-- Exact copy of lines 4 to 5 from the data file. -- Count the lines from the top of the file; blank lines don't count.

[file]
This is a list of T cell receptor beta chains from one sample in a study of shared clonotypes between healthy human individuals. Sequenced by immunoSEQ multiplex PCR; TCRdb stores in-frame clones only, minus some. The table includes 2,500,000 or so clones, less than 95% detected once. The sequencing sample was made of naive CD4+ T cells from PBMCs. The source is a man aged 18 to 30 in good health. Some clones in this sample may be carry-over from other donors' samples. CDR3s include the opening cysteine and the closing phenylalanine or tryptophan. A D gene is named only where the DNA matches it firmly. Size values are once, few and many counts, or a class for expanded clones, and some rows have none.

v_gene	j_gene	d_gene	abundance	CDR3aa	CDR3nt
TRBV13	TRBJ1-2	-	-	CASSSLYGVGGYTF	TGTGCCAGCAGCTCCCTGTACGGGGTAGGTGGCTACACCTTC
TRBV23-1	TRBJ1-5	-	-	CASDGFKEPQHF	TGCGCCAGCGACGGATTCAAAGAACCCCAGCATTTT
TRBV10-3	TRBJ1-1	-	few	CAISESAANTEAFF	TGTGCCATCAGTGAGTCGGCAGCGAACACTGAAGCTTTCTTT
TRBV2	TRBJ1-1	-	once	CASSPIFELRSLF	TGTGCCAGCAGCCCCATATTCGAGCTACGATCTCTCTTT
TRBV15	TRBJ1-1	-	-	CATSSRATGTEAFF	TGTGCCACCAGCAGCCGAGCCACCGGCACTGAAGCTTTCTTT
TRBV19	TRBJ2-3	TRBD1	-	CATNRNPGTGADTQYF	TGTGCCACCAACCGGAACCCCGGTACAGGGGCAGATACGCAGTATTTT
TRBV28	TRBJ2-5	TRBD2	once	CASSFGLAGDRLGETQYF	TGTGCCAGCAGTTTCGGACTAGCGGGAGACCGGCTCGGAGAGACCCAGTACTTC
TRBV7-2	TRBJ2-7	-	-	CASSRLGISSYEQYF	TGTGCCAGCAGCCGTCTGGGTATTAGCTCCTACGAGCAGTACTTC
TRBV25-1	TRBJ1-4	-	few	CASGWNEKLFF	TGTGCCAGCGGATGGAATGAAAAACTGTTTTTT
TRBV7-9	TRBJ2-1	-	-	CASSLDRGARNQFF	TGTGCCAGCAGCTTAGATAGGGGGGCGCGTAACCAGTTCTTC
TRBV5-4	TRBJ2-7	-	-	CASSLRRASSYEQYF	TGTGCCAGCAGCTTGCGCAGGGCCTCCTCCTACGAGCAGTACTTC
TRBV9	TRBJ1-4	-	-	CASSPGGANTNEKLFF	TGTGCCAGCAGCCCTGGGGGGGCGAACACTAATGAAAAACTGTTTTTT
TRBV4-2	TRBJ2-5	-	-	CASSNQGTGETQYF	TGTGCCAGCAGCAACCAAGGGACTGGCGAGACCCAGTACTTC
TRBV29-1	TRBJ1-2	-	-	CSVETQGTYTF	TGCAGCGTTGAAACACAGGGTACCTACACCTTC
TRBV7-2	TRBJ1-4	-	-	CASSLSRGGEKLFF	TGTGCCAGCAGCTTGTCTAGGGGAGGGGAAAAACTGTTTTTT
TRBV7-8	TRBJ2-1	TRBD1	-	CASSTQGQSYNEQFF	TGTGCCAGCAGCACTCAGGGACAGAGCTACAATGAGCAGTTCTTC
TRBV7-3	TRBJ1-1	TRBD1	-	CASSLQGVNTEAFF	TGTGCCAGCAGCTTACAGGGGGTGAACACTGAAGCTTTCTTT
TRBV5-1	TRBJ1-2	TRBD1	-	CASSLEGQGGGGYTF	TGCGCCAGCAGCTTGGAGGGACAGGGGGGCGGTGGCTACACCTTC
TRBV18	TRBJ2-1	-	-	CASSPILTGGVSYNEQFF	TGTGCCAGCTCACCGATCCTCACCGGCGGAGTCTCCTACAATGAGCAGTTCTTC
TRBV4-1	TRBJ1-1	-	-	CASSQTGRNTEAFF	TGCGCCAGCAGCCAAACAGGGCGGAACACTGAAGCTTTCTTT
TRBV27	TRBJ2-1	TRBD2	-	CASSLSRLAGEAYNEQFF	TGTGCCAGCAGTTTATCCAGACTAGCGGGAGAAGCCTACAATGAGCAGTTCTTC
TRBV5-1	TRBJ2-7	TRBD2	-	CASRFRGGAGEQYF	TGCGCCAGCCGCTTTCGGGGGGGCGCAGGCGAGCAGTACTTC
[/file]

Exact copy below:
TRBV23-1	TRBJ1-5	-	-	CASDGFKEPQHF	TGCGCCAGCGACGGATTCAAAGAACCCCAGCATTTT
TRBV10-3	TRBJ1-1	-	few	CAISESAANTEAFF	TGTGCCATCAGTGAGTCGGCAGCGAACACTGAAGCTTTCTTT